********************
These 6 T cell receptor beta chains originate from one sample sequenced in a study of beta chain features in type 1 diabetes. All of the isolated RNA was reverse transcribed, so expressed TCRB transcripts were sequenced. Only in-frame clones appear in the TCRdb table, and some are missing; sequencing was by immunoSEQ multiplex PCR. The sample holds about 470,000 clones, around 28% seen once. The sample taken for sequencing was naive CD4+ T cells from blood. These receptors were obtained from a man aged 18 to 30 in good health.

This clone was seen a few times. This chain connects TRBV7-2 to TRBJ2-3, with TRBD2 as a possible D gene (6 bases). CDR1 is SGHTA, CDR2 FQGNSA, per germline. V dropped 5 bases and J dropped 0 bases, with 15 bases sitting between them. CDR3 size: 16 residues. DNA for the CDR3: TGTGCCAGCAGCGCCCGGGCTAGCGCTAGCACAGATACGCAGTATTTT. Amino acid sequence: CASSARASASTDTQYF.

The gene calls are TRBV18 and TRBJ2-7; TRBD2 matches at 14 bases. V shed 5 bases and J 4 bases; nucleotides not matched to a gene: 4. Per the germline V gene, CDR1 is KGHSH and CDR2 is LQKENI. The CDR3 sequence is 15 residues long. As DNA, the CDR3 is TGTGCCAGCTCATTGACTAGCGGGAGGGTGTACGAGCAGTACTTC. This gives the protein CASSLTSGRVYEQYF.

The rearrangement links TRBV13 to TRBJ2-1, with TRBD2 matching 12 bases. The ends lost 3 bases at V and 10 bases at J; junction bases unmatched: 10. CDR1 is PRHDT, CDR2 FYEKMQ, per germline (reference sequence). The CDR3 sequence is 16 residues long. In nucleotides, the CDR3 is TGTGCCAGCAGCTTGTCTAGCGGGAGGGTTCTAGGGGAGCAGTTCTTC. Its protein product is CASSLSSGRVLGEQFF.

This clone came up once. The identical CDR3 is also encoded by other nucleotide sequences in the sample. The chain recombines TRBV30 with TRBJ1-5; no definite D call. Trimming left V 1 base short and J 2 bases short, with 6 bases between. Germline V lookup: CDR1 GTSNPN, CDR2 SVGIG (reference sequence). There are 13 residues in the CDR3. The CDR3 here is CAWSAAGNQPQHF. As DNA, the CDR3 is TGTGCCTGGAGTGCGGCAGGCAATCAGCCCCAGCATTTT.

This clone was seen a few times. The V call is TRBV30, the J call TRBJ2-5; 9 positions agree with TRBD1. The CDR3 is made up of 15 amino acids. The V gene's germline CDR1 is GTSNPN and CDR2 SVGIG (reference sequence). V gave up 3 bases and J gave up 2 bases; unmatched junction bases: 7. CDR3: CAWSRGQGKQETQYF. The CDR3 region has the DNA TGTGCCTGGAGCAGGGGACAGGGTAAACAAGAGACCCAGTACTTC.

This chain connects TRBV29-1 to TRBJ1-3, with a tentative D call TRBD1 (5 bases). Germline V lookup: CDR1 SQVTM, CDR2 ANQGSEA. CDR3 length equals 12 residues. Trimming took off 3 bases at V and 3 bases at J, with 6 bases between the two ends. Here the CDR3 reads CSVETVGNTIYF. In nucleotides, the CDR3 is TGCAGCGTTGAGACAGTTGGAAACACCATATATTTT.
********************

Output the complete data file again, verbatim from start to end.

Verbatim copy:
These 6 T cell receptor beta chains originate from one sample sequenced in a study of beta chain features in type 1 diabetes. All of the isolated RNA was reverse transcribed, so expressed TCRB transcripts were sequenced. Only in-frame clones appear in the TCRdb table, and some are missing; sequencing was by immunoSEQ multiplex PCR. The sample holds about 470,000 clones, around 28% seen once. The sample taken for sequencing was naive CD4+ T cells from blood. These receptors were obtained from a man aged 18 to 30 in good health.

This clone was seen a few times. This chain connects TRBV7-2 to TRBJ2-3, with TRBD2 as a possible D gene (6 bases). CDR1 is SGHTA, CDR2 FQGNSA, per germline. V dropped 5 bases and J dropped 0 bases, with 15 bases sitting between them. CDR3 size: 16 residues. DNA for the CDR3: TGTGCCAGCAGCGCCCGGGCTAGCGCTAGCACAGATACGCAGTATTTT. Amino acid sequence: CASSARASASTDTQYF.

The gene calls are TRBV18 and TRBJ2-7; TRBD2 matches at 14 bases. V shed 5 bases and J 4 bases; nucleotides not matched to a gene: 4. Per the germline V gene, CDR1 is KGHSH and CDR2 is LQKENI. The CDR3 sequence is 15 residues long. As DNA, the CDR3 is TGTGCCAGCTCATTGACTAGCGGGAGGGTGTACGAGCAGTACTTC. This gives the protein CASSLTSGRVYEQYF.

The rearrangement links TRBV13 to TRBJ2-1, with TRBD2 matching 12 bases. The ends lost 3 bases at V and 10 bases at J; junction bases unmatched: 10. CDR1 is PRHDT, CDR2 FYEKMQ, per germline (reference sequence). The CDR3 sequence is 16 residues long. In nucleotides, the CDR3 is TGTGCCAGCAGCTTGTCTAGCGGGAGGGTTCTAGGGGAGCAGTTCTTC. Its protein product is CASSLSSGRVLGEQFF.

This clone came up once. The identical CDR3 is also encoded by other nucleotide sequences in the sample. The chain recombines TRBV30 with TRBJ1-5; no definite D call. Trimming left V 1 base short and J 2 bases short, with 6 bases between. Germline V lookup: CDR1 GTSNPN, CDR2 SVGIG (reference sequence). There are 13 residues in the CDR3. The CDR3 here is CAWSAAGNQPQHF. As DNA, the CDR3 is TGTGCCTGGAGTGCGGCAGGCAATCAGCCCCAGCATTTT.

This clone was seen a few times. The V call is TRBV30, the J call TRBJ2-5; 9 positions agree with TRBD1. The CDR3 is made up of 15 amino acids. The V gene's germline CDR1 is GTSNPN and CDR2 SVGIG (reference sequence). V gave up 3 bases and J gave up 2 bases; unmatched junction bases: 7. CDR3: CAWSRGQGKQETQYF. The CDR3 region has the DNA TGTGCCTGGAGCAGGGGACAGGGTAAACAAGAGACCCAGTACTTC.

This chain connects TRBV29-1 to TRBJ1-3, with a tentative D call TRBD1 (5 bases). Germline V lookup: CDR1 SQVTM, CDR2 ANQGSEA. CDR3 length equals 12 residues. Trimming took off 3 bases at V and 3 bases at J, with 6 bases between the two ends. Here the CDR3 reads CSVETVGNTIYF. In nucleotides, the CDR3 is TGCAGCGTTGAGACAGTTGGAAACACCATATATTTT.